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The Iconic Turn in Education

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Edited By András Benedek and Kristof Nyiri

Some twenty years after the term iconic turn has been coined, and with a deluge of digital images, videos and animations surrounding, indeed invading, the learning environment, it appears that educational science, and the everyday practice of education, still very much labour under the impact of the past dominance of alphabetic literacy. But while educators clearly need to retain a measure of conservatism, maintain an acute sense for the logic of the written text and preserve the ability to handle extended hardcopy documents, they have to rise to the task, also, of exploiting the potentials of online networked communication, the constant presence of images, both static and moving, and the continuous interplay of words and images.

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Visualization and the Horizons of Scientific Explanation: Kristóf Nyíri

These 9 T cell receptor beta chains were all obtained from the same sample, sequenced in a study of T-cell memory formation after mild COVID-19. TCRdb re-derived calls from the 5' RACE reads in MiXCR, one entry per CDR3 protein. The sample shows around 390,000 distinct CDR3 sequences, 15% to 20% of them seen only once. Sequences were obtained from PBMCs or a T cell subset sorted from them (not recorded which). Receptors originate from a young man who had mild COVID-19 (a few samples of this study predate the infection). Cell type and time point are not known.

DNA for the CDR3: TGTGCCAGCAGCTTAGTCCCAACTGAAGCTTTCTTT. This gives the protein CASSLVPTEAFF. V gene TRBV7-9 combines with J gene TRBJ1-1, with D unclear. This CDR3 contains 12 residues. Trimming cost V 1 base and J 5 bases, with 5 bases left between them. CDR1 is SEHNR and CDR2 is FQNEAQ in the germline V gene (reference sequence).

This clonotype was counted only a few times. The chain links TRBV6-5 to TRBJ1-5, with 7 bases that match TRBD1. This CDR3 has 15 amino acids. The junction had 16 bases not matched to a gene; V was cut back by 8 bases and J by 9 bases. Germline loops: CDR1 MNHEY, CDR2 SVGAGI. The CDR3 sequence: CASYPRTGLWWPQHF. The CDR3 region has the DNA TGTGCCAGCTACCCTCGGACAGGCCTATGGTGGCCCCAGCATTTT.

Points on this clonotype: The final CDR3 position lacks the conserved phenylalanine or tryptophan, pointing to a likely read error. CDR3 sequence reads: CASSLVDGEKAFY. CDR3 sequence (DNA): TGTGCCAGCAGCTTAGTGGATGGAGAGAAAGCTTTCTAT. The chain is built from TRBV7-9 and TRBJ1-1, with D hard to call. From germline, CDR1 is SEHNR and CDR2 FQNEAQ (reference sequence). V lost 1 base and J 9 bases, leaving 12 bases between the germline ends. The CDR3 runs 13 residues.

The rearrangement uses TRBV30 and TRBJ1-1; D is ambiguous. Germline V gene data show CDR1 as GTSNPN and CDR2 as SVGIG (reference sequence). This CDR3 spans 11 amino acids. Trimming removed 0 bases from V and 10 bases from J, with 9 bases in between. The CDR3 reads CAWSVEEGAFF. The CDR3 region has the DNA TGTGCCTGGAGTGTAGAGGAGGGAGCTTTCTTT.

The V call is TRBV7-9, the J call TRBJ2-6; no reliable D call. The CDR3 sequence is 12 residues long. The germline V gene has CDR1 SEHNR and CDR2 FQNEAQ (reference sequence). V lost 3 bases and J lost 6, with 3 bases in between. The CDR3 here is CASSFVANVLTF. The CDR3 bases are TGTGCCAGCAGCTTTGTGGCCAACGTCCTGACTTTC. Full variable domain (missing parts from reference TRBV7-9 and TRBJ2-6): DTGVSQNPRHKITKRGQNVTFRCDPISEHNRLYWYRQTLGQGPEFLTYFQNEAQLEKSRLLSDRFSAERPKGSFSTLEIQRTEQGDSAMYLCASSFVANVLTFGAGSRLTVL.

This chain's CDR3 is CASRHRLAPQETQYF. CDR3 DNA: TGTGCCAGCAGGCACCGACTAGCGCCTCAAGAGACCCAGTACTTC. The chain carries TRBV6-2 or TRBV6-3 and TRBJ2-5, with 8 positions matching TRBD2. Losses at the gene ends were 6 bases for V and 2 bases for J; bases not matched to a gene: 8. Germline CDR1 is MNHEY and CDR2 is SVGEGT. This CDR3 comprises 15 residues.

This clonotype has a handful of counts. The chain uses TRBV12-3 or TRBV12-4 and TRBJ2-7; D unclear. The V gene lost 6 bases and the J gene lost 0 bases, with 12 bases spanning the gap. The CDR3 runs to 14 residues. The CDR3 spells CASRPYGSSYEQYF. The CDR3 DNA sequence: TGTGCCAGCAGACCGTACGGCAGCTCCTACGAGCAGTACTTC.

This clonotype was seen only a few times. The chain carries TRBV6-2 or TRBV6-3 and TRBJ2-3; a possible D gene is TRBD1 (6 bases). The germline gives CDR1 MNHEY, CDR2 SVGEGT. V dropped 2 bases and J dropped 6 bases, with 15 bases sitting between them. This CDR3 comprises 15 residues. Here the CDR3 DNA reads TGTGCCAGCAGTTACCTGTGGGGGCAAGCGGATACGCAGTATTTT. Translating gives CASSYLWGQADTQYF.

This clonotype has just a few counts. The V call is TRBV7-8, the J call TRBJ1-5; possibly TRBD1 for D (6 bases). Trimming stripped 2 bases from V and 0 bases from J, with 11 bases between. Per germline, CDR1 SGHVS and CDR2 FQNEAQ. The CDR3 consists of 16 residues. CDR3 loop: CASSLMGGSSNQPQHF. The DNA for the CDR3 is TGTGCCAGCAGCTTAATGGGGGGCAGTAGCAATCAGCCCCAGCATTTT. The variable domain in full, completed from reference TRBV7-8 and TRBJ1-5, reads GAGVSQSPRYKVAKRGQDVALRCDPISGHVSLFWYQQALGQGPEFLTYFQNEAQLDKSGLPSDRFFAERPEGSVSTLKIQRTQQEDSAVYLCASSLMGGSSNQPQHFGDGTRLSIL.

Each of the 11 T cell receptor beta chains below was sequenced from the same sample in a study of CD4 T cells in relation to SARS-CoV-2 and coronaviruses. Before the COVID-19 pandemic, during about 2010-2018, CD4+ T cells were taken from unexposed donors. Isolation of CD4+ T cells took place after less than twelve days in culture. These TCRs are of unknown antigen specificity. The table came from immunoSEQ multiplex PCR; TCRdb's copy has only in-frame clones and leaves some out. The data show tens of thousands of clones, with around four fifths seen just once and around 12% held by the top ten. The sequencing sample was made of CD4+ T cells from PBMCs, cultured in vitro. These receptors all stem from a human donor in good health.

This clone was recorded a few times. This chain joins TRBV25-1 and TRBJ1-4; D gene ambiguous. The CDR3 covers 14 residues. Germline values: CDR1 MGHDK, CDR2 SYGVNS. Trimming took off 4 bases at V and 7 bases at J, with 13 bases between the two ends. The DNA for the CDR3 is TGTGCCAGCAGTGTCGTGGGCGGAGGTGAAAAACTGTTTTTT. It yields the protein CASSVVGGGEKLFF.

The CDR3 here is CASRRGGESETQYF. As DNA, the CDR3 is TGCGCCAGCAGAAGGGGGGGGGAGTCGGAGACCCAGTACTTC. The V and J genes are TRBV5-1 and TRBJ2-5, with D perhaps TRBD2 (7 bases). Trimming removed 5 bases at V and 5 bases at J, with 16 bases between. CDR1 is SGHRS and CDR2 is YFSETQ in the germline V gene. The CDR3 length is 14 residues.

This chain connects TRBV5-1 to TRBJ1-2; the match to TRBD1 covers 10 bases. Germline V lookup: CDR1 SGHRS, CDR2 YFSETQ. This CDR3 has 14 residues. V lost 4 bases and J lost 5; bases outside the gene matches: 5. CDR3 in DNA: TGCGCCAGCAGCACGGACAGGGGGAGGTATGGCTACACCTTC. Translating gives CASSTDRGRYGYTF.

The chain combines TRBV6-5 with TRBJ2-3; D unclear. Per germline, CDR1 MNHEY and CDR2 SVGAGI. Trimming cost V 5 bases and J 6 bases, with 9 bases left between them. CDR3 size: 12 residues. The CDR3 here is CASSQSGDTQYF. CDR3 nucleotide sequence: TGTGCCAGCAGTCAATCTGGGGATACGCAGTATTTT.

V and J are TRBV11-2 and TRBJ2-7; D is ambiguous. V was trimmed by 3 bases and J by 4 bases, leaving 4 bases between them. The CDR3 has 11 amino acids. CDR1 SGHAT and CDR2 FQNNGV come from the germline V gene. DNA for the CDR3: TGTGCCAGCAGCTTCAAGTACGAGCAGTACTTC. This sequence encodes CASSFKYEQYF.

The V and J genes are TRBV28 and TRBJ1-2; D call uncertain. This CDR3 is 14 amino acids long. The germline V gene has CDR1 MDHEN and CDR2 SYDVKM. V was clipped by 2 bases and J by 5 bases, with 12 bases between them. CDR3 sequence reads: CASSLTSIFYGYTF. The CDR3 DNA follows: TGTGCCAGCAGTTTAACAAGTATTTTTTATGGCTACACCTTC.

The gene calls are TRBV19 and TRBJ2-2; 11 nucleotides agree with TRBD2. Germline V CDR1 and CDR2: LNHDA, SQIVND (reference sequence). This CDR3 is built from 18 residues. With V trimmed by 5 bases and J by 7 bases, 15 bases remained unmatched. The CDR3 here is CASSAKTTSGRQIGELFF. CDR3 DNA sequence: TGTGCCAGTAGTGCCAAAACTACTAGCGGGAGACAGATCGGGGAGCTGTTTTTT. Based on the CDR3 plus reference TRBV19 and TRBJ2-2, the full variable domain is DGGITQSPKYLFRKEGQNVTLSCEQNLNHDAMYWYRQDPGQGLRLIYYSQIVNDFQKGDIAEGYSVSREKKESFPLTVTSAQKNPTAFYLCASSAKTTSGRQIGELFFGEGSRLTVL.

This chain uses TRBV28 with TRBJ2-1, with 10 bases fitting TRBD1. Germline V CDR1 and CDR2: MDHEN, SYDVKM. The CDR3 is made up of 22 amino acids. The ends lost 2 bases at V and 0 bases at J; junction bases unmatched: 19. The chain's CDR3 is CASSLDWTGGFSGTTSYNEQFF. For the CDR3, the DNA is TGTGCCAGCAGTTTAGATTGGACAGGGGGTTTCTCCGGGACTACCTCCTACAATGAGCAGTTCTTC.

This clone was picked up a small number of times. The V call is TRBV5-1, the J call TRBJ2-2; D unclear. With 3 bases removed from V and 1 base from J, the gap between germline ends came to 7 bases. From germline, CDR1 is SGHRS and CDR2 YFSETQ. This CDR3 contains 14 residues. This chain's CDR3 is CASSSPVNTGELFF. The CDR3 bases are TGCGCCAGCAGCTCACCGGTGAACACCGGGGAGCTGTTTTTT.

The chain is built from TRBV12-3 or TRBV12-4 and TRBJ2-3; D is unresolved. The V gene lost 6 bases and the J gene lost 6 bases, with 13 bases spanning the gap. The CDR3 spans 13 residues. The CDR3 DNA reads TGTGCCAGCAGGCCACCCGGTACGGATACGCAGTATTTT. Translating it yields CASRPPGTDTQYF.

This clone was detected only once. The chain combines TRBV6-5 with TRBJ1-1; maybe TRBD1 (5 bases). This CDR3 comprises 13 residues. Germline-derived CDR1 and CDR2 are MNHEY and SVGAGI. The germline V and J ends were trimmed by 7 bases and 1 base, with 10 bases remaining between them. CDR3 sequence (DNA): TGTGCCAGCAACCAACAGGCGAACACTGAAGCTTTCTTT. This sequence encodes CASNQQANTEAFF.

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Visualization and the Horizons of Scientific Explanation Kristóf Nyíri Galileo’s often-quoted formula, according to which the universe is written in the language of mathematics, continues with the elucidation, “its characters are tri- angles, circles, and other geometrical figures, without which it is humanly im- possible to understand a single word of it”.1 Above the doorway of Plato’s Academy, some two millenia earlier, there was engraved, as tradition has it, the inscription “Let no-one ignorant of geometry enter here” – rendered not in- frequently, and not without justification, as “Let no one ignorant of mathematics enter here”: since for the Greeks it was precisely geometry that constituted the essence of mathematics. And for Plato in a sense all branches of mathematics, and indeed all branches of thought, had to do with shapes. He chose the words idea and eidos to designate abstract mental contents. These words, which he used alternately, mean “form” or “shape”. Both idea and eidos come from the verb idein, “to see”; from eidos there descends the word eidolon, “the visible image”.2 In the writings of Archimedes and Apollonius eidos, along with sch- ma, again with the meaning “figure” or “shape”, emerged as parts of the math- ematical lexicon.3 History shows mathematics to be inherently bound up with visuality. In fact any dimension of abstract reasoning does essentially rely on the perceptual, in particular on the visual: mental processes invariably involve the component of imagery. The Visual Mind As a fairly recent, succinct summary by...

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